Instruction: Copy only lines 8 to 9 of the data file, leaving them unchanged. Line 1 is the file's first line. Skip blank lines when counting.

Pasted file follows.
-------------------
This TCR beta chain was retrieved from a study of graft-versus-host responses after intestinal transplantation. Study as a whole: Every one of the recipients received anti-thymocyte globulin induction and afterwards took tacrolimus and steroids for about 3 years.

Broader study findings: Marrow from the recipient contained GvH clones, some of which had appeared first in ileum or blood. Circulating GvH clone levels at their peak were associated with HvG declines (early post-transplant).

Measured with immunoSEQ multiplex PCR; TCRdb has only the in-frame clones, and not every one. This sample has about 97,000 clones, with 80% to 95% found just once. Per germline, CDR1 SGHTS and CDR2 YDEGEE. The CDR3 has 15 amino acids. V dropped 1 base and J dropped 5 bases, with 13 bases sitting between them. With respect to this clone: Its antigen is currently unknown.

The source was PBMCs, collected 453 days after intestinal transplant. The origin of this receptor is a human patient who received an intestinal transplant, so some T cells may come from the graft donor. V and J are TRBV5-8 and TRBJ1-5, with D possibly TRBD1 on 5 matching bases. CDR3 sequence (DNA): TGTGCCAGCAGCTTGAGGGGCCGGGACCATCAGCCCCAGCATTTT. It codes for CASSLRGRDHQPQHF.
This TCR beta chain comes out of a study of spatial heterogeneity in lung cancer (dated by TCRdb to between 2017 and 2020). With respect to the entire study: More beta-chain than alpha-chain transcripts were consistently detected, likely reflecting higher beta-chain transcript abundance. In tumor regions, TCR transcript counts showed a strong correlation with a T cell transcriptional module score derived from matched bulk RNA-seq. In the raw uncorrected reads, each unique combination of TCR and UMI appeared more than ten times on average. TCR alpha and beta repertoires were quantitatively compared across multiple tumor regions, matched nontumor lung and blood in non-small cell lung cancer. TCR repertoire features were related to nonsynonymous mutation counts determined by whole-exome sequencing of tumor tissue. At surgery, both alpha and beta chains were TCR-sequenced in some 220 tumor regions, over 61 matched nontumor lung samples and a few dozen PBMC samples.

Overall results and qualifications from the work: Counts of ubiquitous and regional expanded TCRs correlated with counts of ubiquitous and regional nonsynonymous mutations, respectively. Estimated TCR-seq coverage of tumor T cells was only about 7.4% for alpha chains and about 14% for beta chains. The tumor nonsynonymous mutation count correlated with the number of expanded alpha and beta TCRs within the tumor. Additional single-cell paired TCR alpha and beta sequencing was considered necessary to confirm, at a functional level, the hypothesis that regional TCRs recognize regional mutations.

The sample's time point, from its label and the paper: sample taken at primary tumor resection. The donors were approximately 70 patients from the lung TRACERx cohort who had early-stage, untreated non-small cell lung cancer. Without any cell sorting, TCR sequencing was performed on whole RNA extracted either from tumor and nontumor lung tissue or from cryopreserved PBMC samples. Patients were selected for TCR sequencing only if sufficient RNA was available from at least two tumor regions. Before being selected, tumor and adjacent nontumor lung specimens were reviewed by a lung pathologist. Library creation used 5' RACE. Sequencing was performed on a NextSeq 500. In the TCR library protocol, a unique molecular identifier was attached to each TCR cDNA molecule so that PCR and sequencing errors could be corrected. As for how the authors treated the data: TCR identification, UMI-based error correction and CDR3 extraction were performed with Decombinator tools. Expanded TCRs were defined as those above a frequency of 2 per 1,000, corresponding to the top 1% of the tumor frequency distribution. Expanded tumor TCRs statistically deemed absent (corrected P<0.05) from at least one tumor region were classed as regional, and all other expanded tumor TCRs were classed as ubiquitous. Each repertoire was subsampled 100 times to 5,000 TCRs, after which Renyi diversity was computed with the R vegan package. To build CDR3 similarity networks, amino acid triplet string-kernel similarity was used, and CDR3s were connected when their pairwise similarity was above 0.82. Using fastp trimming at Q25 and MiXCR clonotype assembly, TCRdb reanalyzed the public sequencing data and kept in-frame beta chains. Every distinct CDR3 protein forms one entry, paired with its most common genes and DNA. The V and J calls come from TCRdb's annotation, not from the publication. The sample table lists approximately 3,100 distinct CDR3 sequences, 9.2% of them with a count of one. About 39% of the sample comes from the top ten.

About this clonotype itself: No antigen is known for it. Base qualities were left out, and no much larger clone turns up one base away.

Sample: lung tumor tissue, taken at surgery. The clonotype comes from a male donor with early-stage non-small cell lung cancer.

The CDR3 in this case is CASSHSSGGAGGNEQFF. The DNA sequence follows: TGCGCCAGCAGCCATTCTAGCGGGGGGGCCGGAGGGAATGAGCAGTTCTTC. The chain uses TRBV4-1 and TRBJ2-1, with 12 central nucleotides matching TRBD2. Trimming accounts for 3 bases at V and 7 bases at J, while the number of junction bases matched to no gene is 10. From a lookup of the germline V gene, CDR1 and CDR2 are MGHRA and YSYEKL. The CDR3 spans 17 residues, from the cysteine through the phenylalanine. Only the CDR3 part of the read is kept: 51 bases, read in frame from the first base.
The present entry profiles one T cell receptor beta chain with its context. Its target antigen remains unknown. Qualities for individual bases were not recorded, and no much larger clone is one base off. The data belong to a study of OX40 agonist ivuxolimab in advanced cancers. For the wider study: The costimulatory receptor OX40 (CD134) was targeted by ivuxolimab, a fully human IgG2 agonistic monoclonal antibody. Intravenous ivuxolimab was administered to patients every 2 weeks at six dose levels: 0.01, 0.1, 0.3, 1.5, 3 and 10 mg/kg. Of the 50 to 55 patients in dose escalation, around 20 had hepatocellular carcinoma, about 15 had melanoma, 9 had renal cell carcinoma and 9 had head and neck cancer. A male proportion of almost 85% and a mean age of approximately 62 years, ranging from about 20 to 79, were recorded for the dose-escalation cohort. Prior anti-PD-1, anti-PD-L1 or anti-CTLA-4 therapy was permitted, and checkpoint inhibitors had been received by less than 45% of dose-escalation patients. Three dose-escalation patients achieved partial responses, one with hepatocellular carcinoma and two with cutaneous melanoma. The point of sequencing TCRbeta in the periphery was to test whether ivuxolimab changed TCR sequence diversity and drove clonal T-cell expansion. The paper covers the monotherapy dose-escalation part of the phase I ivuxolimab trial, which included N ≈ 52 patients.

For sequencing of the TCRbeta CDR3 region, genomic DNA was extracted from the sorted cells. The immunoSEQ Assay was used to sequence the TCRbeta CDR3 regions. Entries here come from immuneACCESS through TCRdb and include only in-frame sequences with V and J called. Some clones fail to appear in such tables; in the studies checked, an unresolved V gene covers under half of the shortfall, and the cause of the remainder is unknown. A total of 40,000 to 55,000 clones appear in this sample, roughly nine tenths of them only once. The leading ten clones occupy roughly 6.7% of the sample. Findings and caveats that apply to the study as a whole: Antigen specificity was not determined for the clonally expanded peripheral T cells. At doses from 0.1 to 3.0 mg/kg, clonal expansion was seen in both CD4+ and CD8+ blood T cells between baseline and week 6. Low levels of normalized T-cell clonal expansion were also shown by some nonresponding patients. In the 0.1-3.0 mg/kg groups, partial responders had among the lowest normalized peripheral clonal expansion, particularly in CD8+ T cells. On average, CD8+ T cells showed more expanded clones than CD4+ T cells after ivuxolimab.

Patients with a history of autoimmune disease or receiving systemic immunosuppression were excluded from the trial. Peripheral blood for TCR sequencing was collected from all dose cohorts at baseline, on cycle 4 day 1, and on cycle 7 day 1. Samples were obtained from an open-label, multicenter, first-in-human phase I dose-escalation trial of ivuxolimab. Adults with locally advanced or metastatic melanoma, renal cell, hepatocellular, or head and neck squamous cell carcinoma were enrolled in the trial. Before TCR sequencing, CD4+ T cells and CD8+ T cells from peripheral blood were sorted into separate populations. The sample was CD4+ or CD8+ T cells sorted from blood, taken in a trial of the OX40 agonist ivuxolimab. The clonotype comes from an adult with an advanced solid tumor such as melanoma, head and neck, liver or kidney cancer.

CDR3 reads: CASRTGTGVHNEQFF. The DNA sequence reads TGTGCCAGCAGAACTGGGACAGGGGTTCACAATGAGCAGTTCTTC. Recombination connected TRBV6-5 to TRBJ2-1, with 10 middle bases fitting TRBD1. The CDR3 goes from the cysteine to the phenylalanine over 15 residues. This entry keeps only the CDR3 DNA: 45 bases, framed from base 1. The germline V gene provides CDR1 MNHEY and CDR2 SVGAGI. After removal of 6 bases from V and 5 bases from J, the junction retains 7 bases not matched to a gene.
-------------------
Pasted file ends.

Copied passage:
About this clonotype itself: No antigen is known for it. Base qualities were left out, and no much larger clone turns up one base away.

Sample: lung tumor tissue, taken at surgery. The clonotype comes from a male donor with early-stage non-small cell lung cancer.